Helping Low-Income Students Succeed

Low Income Students

For many children, going to school is just one part of their daily ritual. They grumble get out of their comfortable bed, have breakfast, and are transported to school for a day of learning and spending time with friends. They receive their assignments for the day, then head home to complete them before they head to bed and get ready to complete the cycle the next day. That is the ideal: a stable base for children to build their education upon.

That is not the reality for may children. As of 2013, most students come to school from low-income households. They can leave for school malnourished and tired from sleepless nights in unstable homes. Heading to school can be dangerous as well, especially if their home is in a high crime neighborhood. School can add to the struggle when they cannot stay awake, are focused on their hunger instead of lessons, and have no time at home to complete assignments. Such a fragile base is difficult to build an education upon.

There are ways that the school itself can be a place to help students from low-income or unstable homes educate students in subjects beyond the three Rs.

One way was suggested over two decades ago by Dr. James Comer, a child psychologist from Yale University. He believed that “no significant learning occurs without a significant relationship.” He developed a process called the Comer Process, known by some as the School Development Program. It is a system that looks after the whole student, helping them develop social and life skills in school along with being educated. Teams are built to help students manage their lives inside and outside of the classroom.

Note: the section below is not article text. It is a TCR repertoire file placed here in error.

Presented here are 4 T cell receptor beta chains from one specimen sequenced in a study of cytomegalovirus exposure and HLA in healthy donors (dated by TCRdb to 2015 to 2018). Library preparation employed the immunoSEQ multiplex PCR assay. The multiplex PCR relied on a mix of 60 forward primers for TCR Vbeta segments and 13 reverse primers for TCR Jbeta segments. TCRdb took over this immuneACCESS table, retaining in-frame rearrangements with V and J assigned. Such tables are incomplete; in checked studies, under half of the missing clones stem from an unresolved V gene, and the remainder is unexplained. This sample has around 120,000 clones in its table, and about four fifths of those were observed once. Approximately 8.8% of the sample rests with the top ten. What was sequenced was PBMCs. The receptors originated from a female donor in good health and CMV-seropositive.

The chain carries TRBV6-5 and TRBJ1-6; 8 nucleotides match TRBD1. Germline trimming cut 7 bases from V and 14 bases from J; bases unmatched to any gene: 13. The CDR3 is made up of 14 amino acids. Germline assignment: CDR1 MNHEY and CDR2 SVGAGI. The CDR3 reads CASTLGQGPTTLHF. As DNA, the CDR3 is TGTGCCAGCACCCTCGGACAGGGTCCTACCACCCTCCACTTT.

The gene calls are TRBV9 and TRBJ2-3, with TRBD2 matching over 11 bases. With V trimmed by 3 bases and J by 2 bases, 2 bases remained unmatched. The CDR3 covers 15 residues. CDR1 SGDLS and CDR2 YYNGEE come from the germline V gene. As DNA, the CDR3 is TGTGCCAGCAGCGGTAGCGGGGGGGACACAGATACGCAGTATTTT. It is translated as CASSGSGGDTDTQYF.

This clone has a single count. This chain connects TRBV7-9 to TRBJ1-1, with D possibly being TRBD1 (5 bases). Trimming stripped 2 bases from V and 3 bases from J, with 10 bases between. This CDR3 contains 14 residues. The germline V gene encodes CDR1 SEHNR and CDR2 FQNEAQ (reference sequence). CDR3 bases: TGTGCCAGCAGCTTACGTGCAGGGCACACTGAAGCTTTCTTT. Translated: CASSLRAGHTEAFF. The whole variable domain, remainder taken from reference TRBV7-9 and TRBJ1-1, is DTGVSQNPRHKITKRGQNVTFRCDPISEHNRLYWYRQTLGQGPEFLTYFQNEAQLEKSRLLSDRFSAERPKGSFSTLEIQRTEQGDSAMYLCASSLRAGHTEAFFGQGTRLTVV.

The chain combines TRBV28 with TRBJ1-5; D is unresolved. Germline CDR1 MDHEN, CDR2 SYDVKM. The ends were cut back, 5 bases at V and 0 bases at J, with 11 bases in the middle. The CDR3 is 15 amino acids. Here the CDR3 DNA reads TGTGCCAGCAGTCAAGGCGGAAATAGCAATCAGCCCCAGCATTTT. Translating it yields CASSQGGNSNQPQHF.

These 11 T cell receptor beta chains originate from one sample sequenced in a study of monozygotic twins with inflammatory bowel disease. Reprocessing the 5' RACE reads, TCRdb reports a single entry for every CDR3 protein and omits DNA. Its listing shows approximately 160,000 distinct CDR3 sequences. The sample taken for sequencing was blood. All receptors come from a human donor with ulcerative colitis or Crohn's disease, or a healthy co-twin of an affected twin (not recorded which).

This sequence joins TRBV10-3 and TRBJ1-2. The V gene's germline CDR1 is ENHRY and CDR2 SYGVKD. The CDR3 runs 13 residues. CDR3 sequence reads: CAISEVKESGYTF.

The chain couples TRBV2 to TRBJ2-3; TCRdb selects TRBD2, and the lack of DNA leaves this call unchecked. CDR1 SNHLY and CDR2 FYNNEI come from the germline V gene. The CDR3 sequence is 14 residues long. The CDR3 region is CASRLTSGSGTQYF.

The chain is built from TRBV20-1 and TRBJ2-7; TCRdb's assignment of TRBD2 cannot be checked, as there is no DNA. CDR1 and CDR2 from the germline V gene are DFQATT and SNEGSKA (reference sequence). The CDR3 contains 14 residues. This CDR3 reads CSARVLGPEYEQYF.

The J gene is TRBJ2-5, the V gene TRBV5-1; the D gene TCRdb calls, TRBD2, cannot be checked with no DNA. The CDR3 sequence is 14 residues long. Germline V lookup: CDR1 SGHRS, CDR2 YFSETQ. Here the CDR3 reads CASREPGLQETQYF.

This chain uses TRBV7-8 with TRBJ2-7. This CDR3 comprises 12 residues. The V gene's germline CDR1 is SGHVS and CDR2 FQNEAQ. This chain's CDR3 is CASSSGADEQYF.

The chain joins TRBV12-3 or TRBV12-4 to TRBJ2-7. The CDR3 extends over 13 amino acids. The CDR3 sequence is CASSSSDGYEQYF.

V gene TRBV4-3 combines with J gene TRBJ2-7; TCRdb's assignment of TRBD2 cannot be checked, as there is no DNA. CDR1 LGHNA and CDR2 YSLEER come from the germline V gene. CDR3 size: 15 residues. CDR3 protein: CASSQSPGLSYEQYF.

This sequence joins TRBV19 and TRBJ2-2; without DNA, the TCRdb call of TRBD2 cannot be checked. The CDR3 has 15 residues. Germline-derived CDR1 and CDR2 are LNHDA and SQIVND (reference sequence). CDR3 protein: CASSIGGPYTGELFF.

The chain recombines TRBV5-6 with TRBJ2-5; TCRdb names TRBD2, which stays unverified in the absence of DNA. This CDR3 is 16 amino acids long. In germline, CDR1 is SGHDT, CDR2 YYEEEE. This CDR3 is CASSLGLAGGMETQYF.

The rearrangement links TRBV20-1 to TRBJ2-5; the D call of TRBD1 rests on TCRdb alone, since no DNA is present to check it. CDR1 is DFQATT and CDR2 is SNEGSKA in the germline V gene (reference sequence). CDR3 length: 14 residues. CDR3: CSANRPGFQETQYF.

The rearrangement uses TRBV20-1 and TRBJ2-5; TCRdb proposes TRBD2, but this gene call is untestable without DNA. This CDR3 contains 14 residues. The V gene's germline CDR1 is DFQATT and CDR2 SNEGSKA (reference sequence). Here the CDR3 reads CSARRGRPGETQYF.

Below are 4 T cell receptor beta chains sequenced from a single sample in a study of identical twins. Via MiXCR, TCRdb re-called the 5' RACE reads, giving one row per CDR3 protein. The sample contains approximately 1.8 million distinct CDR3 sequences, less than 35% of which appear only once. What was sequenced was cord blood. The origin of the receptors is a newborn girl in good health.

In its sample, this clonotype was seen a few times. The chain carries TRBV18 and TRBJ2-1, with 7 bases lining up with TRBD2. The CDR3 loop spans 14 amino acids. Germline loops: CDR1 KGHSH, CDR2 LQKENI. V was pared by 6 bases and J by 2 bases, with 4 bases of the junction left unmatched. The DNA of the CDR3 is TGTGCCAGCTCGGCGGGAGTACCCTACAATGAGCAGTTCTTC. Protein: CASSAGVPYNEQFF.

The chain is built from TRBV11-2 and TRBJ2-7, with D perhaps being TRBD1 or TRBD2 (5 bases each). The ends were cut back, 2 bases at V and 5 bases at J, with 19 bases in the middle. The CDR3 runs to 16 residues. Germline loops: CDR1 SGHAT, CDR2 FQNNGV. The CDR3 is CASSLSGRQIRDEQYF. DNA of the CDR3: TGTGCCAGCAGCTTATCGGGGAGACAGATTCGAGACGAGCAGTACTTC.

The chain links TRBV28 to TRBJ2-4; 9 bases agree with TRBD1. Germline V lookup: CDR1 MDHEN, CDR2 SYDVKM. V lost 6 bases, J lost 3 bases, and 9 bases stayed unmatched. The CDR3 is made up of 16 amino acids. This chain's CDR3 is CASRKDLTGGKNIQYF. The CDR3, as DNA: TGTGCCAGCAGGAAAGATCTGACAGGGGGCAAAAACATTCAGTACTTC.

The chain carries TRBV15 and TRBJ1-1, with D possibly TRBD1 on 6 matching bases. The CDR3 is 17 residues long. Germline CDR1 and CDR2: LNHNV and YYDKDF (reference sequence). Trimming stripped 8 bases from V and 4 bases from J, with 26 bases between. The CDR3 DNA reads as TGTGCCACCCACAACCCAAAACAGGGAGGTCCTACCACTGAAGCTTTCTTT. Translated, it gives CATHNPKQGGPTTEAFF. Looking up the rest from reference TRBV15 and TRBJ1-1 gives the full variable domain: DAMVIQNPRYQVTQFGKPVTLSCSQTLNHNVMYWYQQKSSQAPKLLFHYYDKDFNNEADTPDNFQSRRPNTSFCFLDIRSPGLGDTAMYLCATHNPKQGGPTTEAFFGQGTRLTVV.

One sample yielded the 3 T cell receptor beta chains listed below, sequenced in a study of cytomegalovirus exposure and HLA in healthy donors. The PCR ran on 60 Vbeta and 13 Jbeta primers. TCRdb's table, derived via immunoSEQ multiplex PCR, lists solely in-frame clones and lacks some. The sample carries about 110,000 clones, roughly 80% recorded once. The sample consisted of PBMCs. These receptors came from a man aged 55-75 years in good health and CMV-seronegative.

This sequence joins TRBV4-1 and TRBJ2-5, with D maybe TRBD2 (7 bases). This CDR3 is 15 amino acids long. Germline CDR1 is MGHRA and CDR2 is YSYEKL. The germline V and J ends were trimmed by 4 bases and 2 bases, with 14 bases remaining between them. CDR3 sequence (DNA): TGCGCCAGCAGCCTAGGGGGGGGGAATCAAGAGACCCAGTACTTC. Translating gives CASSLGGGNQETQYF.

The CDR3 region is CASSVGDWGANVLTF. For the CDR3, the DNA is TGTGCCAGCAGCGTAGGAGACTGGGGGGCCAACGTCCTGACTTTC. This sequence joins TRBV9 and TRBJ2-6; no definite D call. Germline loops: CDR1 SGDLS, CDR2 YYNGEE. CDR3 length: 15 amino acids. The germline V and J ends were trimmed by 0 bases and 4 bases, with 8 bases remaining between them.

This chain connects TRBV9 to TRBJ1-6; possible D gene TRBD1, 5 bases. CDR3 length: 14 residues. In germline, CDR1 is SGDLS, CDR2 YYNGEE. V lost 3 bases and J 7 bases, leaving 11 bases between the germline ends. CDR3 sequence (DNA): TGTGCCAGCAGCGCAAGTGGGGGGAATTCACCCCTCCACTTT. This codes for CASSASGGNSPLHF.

It takes a major commitment to apply the Comer Process to a school. There are many other options for schools to ensure that students are being supported for the time they are there.

  • Building Relationships – You do not need to treat students as friends, but you do need to give them respect. A trusting relationship is a big step in discovering what is happening outside the classroom that could affect them inside of it.
  • Formal Communication – Unless the home is highly religious, formal speech is not often used in low-income families. Most tests over the years are written formally, which makes them harder to understand for these students. Building this form of vocabulary is incredibly important over the long haul.
  • Understand their Resources – By understanding what support a student has, arrangements can often be made by the school to offer what they do not have. Time and tutoring are usually the two things most students in low-income families need most.
  • How to be a Student – Being a student is a skill that is not inborn; it is learned. Asking questions, planning assignments, and preparing for tests may not be taught in the home. Especially if the parents struggled in school. But it can be taught with other lessons.

 

Low-income students offer schools the opportunity to be a haven from their day to day life. They can help them with life skills they may not find at home, adding stability to what can be a very unstable existence. A stability to help them become lifelong learners.

AUTHOR: Leib Lurie